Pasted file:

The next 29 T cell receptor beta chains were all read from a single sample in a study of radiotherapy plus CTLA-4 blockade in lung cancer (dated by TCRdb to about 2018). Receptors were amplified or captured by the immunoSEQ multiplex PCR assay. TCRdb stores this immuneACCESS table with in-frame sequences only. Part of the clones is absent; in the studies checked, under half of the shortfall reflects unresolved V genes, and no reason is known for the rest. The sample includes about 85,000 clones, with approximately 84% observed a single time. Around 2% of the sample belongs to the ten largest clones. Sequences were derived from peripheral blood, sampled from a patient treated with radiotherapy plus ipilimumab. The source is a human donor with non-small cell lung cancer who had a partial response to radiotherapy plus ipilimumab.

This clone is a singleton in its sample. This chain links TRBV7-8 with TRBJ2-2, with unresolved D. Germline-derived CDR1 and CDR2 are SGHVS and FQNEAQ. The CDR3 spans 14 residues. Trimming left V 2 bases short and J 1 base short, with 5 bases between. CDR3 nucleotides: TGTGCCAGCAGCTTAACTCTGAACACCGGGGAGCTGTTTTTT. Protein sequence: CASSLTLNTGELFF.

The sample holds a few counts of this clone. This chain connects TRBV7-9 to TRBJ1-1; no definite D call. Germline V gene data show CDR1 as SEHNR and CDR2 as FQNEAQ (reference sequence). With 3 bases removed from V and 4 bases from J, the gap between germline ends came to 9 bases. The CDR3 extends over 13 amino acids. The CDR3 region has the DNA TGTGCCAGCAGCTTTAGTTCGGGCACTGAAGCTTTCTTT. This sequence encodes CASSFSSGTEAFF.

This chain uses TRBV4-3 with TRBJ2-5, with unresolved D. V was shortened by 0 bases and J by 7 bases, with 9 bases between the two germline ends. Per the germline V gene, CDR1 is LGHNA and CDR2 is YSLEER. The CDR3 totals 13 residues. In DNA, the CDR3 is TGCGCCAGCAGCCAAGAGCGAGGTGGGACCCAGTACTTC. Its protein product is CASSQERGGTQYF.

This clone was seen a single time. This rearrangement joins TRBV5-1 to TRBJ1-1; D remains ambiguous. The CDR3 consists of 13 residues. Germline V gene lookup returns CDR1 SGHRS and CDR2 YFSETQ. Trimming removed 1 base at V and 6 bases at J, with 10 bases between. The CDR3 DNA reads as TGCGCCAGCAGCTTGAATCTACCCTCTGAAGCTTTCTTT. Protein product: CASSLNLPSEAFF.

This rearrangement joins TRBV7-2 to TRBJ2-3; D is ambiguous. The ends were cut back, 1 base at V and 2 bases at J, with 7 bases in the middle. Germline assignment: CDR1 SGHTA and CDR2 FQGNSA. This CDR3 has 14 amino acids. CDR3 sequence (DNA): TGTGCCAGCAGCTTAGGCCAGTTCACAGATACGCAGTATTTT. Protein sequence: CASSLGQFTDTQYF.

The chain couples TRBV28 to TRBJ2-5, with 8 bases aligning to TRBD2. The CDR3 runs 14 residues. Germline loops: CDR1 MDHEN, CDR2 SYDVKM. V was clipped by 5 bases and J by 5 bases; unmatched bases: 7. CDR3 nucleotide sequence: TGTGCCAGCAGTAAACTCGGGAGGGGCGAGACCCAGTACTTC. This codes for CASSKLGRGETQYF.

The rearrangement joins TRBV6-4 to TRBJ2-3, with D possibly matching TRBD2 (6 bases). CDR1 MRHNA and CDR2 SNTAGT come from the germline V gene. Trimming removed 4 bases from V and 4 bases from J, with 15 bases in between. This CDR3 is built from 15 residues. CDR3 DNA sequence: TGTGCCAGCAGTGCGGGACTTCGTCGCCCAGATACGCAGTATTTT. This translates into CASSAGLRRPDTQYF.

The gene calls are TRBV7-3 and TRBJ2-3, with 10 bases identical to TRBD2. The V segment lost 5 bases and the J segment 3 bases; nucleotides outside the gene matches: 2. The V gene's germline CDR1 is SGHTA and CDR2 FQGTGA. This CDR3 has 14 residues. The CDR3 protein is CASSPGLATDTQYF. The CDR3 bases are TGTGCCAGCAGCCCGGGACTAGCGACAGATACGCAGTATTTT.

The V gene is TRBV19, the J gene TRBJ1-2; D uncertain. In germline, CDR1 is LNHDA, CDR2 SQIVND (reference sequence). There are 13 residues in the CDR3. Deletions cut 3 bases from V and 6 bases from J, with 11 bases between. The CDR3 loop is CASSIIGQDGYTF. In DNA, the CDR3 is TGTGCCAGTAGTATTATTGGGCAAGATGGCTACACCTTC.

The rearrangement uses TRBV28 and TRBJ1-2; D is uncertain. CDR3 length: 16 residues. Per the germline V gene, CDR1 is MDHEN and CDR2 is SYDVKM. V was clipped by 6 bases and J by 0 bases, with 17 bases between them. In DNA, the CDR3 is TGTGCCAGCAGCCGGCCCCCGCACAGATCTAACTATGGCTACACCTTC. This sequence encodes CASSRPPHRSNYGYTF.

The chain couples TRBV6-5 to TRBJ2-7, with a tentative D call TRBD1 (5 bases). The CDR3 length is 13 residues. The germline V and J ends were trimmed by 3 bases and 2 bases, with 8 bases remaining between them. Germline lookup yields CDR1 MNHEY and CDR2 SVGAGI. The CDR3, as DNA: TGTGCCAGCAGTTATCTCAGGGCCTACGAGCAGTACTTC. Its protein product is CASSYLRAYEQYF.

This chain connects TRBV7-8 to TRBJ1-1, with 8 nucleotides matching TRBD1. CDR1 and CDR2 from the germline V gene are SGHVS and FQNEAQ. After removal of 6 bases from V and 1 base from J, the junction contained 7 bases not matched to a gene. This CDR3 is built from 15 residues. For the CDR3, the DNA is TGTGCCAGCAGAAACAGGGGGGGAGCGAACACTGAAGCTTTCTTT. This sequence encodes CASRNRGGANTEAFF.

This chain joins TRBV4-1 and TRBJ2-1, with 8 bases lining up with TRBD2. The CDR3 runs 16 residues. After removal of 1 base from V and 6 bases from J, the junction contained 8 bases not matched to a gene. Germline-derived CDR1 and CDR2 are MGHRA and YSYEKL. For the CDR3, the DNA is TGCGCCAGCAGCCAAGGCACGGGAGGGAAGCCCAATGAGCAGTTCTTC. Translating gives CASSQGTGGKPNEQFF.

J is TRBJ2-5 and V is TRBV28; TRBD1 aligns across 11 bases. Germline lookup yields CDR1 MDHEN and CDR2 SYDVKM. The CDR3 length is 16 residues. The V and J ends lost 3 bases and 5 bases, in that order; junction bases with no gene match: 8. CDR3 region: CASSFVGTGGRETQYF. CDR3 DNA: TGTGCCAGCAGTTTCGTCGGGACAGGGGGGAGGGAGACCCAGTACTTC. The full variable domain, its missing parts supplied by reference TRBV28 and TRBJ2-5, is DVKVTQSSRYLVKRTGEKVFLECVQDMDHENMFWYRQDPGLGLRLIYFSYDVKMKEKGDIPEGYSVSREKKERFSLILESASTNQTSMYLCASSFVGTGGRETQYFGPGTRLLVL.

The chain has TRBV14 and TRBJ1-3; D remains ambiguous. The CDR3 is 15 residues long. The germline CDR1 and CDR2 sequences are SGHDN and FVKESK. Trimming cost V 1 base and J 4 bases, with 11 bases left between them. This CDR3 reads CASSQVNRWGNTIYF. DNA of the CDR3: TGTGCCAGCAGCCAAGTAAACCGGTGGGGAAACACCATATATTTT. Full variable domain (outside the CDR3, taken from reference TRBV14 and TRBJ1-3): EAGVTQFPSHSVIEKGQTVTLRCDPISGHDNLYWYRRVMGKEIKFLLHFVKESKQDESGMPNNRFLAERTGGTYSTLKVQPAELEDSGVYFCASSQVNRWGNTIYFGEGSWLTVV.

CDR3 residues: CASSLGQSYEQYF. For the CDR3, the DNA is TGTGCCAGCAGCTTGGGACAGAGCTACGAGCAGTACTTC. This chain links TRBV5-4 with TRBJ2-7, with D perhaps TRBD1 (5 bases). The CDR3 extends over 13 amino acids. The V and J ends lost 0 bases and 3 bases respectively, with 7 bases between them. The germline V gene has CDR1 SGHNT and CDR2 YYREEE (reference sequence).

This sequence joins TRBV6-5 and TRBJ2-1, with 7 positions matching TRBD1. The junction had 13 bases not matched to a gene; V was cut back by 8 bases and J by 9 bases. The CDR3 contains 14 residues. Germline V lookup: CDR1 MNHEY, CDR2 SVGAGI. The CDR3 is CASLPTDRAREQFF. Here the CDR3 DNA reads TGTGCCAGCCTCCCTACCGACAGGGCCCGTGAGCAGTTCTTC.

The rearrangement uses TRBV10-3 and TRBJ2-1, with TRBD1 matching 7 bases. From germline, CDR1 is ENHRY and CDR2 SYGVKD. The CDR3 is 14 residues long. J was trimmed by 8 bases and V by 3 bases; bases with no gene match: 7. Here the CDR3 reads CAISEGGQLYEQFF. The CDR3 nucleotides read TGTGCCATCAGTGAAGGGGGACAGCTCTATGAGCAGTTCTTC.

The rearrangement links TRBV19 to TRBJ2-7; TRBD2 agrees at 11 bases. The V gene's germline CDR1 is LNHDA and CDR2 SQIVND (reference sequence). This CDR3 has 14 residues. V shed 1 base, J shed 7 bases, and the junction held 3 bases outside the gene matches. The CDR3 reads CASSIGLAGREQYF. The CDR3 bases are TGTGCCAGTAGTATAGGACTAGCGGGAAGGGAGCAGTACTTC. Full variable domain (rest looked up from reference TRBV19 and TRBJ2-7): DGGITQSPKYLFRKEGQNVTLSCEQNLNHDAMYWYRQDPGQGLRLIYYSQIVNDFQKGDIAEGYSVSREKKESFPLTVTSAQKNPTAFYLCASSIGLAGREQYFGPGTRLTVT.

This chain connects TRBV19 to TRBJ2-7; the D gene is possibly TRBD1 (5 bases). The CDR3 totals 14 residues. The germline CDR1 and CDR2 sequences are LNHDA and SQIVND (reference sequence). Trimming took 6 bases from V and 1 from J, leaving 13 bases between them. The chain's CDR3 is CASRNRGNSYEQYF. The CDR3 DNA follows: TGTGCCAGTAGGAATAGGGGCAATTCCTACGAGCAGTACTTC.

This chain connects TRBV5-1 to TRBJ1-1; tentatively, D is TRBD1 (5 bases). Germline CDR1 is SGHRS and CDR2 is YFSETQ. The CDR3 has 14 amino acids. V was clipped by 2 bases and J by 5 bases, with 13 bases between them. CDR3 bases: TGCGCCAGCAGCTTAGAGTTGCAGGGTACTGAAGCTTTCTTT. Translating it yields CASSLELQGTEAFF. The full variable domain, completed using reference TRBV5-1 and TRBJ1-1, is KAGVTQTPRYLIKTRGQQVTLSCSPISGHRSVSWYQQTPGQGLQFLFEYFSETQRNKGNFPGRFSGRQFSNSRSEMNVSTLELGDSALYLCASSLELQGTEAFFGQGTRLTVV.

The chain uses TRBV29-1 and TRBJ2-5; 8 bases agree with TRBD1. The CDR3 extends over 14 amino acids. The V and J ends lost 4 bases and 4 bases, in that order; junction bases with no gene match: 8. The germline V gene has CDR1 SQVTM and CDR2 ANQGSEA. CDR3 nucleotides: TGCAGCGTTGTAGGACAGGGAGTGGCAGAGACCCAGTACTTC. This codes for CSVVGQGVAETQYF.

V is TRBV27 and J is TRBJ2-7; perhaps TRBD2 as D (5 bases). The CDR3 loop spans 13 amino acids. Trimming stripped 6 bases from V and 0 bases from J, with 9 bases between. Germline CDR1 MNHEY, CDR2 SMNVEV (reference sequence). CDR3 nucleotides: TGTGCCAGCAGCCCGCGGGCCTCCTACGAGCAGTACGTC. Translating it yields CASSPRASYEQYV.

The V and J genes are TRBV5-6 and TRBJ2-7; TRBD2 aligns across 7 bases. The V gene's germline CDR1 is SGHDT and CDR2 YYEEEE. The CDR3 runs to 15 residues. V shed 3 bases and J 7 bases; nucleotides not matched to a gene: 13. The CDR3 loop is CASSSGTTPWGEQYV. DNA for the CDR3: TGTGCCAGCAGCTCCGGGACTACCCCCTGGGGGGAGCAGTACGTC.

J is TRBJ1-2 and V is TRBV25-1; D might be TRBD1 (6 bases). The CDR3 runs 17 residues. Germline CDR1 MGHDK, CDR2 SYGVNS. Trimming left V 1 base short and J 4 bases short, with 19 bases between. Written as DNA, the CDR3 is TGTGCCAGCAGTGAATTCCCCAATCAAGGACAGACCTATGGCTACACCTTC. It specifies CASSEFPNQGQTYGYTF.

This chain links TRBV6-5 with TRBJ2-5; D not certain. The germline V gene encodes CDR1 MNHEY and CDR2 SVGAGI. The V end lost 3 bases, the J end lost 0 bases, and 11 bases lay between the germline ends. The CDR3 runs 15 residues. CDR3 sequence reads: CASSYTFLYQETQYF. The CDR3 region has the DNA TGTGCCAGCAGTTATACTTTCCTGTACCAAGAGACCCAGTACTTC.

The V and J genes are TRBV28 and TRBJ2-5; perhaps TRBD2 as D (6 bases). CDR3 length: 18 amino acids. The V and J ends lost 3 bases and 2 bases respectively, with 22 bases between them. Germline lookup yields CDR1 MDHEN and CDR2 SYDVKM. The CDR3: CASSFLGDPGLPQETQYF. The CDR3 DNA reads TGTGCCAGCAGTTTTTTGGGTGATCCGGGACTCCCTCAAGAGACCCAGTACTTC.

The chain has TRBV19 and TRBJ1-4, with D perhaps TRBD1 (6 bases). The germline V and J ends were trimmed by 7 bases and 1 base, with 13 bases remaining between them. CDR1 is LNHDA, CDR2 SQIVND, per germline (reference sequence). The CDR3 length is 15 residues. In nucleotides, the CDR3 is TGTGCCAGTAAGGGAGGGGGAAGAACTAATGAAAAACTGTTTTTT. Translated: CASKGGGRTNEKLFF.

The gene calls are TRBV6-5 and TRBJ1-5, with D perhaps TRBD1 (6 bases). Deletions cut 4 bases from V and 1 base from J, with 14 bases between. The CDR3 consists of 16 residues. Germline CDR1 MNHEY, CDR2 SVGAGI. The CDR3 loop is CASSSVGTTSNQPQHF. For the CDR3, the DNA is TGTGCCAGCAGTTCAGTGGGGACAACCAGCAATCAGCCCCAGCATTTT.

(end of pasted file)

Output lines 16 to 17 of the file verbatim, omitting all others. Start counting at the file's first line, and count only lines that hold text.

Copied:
The chain has TRBV14 and TRBJ1-3; D remains ambiguous. The CDR3 is 15 residues long. The germline CDR1 and CDR2 sequences are SGHDN and FVKESK. Trimming cost V 1 base and J 4 bases, with 11 bases left between them. This CDR3 reads CASSQVNRWGNTIYF. DNA of the CDR3: TGTGCCAGCAGCCAAGTAAACCGGTGGGGAAACACCATATATTTT. Full variable domain (outside the CDR3, taken from reference TRBV14 and TRBJ1-3): EAGVTQFPSHSVIEKGQTVTLRCDPISGHDNLYWYRRVMGKEIKFLLHFVKESKQDESGMPNNRFLAERTGGTYSTLKVQPAELEDSGVYFCASSQVNRWGNTIYFGEGSWLTVV.

CDR3 residues: CASSLGQSYEQYF. For the CDR3, the DNA is TGTGCCAGCAGCTTGGGACAGAGCTACGAGCAGTACTTC. This chain links TRBV5-4 with TRBJ2-7, with D perhaps TRBD1 (5 bases). The CDR3 extends over 13 amino acids. The V and J ends lost 0 bases and 3 bases respectively, with 7 bases between them. The germline V gene has CDR1 SGHNT and CDR2 YYREEE (reference sequence).